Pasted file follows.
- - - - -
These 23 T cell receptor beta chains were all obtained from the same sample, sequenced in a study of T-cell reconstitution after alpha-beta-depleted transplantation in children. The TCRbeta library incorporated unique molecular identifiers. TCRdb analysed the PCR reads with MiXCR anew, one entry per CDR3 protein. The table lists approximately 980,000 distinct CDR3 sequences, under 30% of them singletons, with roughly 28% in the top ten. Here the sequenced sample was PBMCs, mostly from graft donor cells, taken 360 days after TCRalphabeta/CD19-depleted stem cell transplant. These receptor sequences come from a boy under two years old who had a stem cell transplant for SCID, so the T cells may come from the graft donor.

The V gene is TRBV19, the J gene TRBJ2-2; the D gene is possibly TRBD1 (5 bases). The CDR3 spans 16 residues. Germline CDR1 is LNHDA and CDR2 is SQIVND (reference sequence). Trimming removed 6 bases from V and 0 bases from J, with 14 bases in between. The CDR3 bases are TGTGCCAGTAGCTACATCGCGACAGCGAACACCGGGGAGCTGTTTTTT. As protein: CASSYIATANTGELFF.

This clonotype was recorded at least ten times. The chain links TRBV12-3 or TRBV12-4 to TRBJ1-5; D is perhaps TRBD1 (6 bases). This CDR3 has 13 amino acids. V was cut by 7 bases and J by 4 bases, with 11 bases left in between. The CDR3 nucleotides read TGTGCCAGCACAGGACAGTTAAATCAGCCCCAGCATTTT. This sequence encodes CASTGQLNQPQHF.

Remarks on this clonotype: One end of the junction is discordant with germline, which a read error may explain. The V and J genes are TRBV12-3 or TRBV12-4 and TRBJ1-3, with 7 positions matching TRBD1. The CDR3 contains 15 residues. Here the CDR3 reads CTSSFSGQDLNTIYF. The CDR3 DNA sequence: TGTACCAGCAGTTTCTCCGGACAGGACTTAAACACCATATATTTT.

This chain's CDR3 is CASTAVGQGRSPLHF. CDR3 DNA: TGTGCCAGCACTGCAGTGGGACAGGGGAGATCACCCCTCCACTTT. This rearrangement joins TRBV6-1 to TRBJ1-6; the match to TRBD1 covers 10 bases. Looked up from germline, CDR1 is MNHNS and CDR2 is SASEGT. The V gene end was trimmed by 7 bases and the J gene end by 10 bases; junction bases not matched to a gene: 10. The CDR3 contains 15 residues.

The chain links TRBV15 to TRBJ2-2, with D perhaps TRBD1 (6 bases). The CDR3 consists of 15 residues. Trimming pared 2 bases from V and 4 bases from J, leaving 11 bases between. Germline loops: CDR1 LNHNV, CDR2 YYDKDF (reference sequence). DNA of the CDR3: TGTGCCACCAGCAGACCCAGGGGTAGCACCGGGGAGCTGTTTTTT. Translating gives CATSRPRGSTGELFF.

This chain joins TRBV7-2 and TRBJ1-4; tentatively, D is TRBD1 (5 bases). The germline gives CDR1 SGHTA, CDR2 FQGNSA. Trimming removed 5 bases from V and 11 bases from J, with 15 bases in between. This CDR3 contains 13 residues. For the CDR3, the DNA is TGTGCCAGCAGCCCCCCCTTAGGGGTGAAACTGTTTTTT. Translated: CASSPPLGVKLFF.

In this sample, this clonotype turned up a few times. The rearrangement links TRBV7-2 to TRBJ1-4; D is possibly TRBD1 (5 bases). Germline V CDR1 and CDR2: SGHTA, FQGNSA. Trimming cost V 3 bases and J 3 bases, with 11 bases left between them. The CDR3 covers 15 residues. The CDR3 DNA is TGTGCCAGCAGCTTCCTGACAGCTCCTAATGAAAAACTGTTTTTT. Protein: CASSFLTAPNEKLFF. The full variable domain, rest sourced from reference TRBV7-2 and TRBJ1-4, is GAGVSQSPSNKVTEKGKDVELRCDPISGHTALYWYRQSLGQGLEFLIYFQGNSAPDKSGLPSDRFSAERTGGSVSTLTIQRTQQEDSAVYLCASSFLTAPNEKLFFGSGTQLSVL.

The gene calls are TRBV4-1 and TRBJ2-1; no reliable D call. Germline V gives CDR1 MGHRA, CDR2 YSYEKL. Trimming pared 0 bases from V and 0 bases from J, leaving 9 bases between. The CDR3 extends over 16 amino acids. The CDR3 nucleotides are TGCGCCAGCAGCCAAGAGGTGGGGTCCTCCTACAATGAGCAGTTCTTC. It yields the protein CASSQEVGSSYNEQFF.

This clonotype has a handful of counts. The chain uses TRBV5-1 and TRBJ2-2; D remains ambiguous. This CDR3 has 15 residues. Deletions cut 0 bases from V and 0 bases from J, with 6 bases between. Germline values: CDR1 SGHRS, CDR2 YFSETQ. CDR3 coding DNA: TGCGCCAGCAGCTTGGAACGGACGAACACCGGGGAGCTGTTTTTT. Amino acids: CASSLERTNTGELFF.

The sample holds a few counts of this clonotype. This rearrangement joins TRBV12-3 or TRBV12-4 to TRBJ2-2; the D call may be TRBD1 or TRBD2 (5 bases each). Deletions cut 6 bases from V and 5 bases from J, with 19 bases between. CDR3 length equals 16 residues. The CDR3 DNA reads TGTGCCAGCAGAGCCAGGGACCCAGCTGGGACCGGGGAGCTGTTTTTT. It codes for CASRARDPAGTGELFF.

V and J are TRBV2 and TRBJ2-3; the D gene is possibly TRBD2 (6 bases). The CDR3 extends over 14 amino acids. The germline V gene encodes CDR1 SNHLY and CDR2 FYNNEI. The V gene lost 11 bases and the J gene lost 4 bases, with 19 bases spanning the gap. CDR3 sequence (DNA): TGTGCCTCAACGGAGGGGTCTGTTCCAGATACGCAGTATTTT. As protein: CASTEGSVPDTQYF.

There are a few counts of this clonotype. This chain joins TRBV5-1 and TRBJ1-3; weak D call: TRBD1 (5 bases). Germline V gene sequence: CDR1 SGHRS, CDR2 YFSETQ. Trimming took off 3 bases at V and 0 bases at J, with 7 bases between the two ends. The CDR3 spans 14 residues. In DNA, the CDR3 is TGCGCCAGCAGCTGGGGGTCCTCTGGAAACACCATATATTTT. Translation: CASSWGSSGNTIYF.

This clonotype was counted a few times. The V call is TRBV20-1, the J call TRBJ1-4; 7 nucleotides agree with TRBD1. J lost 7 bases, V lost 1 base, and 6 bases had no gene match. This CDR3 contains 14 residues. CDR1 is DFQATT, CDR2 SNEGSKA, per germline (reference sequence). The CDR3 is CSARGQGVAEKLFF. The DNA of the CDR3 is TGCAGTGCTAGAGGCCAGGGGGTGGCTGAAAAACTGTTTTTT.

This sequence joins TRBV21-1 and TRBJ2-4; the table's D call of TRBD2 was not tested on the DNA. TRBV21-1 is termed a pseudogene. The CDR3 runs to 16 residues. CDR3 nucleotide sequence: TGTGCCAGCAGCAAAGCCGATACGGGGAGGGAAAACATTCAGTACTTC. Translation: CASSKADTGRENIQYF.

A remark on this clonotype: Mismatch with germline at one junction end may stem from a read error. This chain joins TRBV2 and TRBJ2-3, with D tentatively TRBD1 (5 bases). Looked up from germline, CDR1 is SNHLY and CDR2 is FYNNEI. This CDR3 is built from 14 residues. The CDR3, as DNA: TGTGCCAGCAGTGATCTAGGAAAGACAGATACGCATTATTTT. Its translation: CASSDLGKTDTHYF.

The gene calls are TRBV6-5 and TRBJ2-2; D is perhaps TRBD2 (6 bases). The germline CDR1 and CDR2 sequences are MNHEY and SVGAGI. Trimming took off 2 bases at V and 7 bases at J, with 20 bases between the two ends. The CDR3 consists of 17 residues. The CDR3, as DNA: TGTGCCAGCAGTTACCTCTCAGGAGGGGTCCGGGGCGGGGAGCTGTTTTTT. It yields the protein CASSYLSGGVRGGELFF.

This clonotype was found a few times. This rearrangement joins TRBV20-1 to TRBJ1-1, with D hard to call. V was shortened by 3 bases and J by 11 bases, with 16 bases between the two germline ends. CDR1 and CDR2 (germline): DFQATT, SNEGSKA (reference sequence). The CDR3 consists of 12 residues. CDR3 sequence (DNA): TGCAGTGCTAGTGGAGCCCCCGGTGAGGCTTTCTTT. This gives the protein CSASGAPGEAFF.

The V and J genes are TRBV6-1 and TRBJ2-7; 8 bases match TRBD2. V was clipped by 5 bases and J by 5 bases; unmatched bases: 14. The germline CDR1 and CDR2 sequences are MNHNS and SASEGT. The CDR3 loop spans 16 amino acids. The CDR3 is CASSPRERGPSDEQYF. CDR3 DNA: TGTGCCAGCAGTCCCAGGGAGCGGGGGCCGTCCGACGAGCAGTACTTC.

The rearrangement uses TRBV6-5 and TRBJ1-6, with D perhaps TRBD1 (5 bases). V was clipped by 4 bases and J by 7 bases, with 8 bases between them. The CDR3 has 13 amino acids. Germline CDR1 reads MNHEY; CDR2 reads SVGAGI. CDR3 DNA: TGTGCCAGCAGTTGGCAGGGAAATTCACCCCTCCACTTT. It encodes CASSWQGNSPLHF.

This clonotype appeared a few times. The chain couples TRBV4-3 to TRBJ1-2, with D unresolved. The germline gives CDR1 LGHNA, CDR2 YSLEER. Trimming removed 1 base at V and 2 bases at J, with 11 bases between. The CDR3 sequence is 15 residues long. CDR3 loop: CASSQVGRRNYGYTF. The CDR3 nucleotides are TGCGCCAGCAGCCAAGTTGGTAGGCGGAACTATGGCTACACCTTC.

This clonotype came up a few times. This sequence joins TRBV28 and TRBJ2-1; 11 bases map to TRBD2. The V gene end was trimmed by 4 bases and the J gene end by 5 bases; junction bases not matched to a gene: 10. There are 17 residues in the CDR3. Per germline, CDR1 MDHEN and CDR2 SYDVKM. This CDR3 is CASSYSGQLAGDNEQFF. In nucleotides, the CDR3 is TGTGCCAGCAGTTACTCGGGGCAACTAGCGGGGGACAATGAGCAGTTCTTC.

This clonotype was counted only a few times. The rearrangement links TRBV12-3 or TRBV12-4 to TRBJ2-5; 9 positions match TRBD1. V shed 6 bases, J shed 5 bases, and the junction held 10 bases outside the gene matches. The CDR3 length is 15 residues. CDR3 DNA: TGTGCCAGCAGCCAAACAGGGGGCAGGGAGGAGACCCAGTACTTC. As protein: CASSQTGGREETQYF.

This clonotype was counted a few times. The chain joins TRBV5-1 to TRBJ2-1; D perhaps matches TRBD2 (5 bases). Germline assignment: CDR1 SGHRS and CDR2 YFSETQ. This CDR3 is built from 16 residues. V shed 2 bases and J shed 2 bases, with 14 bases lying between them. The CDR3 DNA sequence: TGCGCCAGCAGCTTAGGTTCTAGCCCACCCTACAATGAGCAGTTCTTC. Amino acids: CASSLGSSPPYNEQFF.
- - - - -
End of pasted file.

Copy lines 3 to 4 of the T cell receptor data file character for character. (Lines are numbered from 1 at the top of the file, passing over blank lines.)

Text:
This clonotype was recorded at least ten times. The chain links TRBV12-3 or TRBV12-4 to TRBJ1-5; D is perhaps TRBD1 (6 bases). This CDR3 has 13 amino acids. V was cut by 7 bases and J by 4 bases, with 11 bases left in between. The CDR3 nucleotides read TGTGCCAGCACAGGACAGTTAAATCAGCCCCAGCATTTT. This sequence encodes CASTGQLNQPQHF.

Remarks on this clonotype: One end of the junction is discordant with germline, which a read error may explain. The V and J genes are TRBV12-3 or TRBV12-4 and TRBJ1-3, with 7 positions matching TRBD1. The CDR3 contains 15 residues. Here the CDR3 reads CTSSFSGQDLNTIYF. The CDR3 DNA sequence: TGTACCAGCAGTTTCTCCGGACAGGACTTAAACACCATATATTTT.